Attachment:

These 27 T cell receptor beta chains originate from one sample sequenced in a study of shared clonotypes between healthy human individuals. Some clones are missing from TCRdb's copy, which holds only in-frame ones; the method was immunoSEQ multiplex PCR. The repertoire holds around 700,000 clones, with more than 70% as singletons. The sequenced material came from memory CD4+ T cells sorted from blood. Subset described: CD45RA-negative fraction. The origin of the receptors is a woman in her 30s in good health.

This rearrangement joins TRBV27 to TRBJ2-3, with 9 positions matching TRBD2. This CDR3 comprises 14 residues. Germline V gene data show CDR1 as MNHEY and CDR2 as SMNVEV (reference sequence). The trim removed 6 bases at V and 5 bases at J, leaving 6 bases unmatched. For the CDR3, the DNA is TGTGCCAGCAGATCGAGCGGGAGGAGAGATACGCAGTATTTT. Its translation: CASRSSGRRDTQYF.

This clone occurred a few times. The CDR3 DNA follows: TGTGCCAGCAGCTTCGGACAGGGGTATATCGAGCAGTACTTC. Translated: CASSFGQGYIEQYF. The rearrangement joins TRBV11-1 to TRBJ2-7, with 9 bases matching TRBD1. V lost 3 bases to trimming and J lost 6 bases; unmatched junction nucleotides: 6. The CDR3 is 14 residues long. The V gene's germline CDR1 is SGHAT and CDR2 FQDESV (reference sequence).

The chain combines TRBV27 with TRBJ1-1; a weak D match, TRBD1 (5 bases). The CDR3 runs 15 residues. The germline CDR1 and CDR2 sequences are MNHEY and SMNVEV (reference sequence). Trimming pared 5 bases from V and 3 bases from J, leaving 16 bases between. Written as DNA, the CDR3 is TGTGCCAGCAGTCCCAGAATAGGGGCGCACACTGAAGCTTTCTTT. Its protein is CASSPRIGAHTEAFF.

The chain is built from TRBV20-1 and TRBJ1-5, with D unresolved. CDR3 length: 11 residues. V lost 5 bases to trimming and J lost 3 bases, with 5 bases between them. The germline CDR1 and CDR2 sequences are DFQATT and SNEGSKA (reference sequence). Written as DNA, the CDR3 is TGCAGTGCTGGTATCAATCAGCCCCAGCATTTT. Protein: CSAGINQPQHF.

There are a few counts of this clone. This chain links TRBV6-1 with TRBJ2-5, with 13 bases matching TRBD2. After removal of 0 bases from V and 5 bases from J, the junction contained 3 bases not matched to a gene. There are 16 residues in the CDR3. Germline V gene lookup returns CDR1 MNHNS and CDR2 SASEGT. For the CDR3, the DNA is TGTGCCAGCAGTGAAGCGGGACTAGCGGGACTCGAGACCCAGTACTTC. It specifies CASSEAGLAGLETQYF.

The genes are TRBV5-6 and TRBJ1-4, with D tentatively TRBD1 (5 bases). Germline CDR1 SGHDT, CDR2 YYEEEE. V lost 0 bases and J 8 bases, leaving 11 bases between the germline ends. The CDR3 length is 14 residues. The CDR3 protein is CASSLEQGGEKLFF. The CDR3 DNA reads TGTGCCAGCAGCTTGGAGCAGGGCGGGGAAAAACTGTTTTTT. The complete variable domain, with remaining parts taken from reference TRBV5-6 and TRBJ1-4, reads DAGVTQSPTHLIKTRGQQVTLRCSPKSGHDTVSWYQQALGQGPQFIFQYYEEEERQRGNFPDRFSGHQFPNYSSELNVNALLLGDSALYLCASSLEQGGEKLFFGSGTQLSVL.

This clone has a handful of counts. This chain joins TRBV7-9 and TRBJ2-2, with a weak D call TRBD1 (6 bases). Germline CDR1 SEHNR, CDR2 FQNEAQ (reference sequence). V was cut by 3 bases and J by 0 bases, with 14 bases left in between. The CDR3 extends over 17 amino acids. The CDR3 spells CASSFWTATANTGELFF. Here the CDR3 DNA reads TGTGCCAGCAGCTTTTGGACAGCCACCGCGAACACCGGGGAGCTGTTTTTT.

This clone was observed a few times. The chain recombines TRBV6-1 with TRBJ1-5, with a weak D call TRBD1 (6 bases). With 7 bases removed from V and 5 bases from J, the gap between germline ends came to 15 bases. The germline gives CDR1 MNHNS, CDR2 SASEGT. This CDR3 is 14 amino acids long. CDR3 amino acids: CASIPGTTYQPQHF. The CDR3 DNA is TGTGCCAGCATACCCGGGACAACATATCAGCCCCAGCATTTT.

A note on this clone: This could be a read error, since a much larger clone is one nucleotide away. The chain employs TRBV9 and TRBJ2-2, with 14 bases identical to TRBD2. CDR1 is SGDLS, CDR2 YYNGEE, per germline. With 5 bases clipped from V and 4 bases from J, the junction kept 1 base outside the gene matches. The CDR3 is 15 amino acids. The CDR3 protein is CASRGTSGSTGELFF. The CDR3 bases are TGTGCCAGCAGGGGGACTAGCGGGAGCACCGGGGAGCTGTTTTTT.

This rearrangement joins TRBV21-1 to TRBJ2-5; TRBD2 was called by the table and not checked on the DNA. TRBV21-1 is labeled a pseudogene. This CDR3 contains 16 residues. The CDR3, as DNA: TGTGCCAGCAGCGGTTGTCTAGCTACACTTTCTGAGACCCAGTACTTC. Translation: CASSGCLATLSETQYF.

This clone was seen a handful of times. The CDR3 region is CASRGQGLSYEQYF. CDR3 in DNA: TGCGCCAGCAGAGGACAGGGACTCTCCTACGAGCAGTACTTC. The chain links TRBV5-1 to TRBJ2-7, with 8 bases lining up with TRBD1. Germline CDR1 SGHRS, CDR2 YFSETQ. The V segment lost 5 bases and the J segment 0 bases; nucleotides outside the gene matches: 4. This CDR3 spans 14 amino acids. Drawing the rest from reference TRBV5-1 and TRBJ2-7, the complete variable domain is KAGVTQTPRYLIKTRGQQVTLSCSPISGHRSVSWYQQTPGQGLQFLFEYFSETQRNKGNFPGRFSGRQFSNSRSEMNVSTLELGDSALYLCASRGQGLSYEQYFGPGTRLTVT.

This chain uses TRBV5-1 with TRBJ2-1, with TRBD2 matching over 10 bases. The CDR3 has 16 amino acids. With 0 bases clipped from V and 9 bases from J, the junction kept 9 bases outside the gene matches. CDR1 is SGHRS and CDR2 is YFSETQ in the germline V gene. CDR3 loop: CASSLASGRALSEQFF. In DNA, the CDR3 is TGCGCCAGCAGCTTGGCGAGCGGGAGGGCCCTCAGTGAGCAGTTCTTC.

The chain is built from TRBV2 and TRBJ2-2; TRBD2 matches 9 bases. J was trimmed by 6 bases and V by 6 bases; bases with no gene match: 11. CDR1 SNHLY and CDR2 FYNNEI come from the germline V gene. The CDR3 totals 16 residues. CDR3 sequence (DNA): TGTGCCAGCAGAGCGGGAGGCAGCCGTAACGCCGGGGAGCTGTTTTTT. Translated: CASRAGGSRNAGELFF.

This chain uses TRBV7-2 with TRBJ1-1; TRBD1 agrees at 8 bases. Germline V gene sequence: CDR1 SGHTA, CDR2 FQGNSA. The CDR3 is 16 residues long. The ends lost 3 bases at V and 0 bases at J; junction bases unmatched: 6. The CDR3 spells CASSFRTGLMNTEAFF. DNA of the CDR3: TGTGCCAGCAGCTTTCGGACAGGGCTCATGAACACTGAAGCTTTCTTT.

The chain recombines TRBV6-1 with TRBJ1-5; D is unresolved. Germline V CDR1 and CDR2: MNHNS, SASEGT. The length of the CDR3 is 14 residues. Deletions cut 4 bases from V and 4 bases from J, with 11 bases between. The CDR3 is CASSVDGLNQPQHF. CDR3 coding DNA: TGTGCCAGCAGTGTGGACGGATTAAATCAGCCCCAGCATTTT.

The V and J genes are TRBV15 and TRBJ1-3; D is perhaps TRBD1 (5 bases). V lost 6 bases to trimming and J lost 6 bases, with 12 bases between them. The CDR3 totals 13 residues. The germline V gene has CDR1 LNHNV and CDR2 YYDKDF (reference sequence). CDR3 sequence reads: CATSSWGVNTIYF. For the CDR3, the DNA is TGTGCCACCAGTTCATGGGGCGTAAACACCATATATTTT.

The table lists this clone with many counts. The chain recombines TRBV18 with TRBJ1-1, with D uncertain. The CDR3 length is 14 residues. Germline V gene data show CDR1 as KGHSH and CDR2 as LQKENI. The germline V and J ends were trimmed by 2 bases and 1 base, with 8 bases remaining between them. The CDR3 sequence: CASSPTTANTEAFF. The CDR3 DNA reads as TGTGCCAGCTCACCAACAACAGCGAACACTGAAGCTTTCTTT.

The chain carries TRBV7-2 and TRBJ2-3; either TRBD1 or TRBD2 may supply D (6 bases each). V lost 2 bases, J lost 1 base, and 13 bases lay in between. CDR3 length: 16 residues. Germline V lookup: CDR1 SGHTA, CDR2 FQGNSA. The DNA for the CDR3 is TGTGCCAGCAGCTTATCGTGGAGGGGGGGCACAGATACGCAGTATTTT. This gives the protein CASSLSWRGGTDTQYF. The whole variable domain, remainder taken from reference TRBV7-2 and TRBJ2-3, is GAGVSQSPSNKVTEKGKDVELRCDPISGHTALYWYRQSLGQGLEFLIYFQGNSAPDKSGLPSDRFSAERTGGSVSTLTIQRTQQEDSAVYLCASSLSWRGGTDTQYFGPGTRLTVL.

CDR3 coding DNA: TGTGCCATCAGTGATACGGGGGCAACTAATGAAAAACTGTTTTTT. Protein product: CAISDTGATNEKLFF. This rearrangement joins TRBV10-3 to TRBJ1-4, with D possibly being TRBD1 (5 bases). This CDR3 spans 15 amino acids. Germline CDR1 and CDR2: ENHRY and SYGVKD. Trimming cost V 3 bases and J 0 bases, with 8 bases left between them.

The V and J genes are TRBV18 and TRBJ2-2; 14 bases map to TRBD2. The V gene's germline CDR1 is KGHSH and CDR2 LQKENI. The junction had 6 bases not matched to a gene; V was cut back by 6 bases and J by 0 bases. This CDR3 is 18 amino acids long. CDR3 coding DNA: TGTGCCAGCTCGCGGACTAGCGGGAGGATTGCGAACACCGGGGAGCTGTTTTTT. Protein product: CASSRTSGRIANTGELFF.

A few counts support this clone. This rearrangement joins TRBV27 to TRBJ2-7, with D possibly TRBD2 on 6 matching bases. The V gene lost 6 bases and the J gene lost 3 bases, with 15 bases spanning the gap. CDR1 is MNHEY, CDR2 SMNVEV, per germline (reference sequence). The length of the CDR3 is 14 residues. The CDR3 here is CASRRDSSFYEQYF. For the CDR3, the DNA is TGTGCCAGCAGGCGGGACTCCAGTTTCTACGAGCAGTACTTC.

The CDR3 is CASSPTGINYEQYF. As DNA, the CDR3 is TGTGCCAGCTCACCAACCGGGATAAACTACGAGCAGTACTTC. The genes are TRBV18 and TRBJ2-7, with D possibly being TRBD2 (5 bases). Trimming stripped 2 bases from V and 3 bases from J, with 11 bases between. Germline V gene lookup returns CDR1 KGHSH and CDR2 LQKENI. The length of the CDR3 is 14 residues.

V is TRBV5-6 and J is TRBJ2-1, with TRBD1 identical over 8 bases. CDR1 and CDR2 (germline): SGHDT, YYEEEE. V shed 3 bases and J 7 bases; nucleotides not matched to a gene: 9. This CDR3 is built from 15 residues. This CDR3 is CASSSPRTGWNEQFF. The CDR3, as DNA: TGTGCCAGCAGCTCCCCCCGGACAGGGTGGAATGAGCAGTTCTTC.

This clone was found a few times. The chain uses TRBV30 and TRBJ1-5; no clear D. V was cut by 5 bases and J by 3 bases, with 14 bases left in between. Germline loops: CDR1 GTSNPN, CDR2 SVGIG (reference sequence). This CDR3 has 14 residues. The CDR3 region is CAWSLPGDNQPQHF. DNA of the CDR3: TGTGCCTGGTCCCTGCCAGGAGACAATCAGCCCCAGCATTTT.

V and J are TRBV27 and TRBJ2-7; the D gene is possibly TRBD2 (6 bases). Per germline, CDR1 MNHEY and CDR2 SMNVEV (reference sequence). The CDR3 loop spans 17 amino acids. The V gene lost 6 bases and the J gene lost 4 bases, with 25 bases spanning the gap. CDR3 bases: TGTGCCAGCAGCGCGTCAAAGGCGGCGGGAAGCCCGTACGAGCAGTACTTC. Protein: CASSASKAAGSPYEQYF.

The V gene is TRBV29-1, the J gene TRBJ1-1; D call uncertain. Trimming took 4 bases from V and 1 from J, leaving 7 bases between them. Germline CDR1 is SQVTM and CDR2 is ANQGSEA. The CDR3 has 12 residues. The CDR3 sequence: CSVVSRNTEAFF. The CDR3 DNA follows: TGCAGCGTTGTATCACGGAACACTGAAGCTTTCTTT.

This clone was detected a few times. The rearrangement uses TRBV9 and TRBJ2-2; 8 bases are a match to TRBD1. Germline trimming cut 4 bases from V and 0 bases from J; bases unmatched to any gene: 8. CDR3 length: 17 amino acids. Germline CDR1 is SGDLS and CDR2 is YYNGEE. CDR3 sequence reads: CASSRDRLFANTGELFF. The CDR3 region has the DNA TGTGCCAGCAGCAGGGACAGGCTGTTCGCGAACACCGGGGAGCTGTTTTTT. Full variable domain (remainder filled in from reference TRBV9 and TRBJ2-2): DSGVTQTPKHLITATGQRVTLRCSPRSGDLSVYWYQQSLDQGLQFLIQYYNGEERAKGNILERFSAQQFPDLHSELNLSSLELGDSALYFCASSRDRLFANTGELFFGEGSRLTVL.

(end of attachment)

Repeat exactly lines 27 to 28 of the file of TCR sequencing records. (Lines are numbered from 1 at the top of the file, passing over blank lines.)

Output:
The V gene is TRBV29-1, the J gene TRBJ1-1; D call uncertain. Trimming took 4 bases from V and 1 from J, leaving 7 bases between them. Germline CDR1 is SQVTM and CDR2 is ANQGSEA. The CDR3 has 12 residues. The CDR3 sequence: CSVVSRNTEAFF. The CDR3 DNA follows: TGCAGCGTTGTATCACGGAACACTGAAGCTTTCTTT.

This clone was detected a few times. The rearrangement uses TRBV9 and TRBJ2-2; 8 bases are a match to TRBD1. Germline trimming cut 4 bases from V and 0 bases from J; bases unmatched to any gene: 8. CDR3 length: 17 amino acids. Germline CDR1 is SGDLS and CDR2 is YYNGEE. CDR3 sequence reads: CASSRDRLFANTGELFF. The CDR3 region has the DNA TGTGCCAGCAGCAGGGACAGGCTGTTCGCGAACACCGGGGAGCTGTTTTTT. Full variable domain (remainder filled in from reference TRBV9 and TRBJ2-2): DSGVTQTPKHLITATGQRVTLRCSPRSGDLSVYWYQQSLDQGLQFLIQYYNGEERAKGNILERFSAQQFPDLHSELNLSSLELGDSALYFCASSRDRLFANTGELFFGEGSRLTVL.